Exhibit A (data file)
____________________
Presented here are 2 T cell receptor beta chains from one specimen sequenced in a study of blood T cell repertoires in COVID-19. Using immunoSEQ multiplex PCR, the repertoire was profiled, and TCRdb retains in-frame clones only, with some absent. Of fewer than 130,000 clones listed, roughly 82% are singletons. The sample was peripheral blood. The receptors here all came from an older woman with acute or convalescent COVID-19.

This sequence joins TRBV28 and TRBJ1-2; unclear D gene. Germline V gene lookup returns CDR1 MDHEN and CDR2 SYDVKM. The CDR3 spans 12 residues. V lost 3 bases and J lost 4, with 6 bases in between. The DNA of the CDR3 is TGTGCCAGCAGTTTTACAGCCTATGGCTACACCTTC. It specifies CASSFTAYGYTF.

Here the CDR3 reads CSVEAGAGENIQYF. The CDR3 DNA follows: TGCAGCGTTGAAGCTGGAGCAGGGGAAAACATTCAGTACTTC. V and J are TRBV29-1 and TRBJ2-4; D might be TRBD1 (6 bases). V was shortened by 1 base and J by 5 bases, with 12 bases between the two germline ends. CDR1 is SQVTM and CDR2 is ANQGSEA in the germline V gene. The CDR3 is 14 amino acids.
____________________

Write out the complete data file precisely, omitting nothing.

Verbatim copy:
Presented here are 2 T cell receptor beta chains from one specimen sequenced in a study of blood T cell repertoires in COVID-19. Using immunoSEQ multiplex PCR, the repertoire was profiled, and TCRdb retains in-frame clones only, with some absent. Of fewer than 130,000 clones listed, roughly 82% are singletons. The sample was peripheral blood. The receptors here all came from an older woman with acute or convalescent COVID-19.

This sequence joins TRBV28 and TRBJ1-2; unclear D gene. Germline V gene lookup returns CDR1 MDHEN and CDR2 SYDVKM. The CDR3 spans 12 residues. V lost 3 bases and J lost 4, with 6 bases in between. The DNA of the CDR3 is TGTGCCAGCAGTTTTACAGCCTATGGCTACACCTTC. It specifies CASSFTAYGYTF.

Here the CDR3 reads CSVEAGAGENIQYF. The CDR3 DNA follows: TGCAGCGTTGAAGCTGGAGCAGGGGAAAACATTCAGTACTTC. V and J are TRBV29-1 and TRBJ2-4; D might be TRBD1 (6 bases). V was shortened by 1 base and J by 5 bases, with 12 bases between the two germline ends. CDR1 is SQVTM and CDR2 is ANQGSEA in the germline V gene. The CDR3 is 14 amino acids.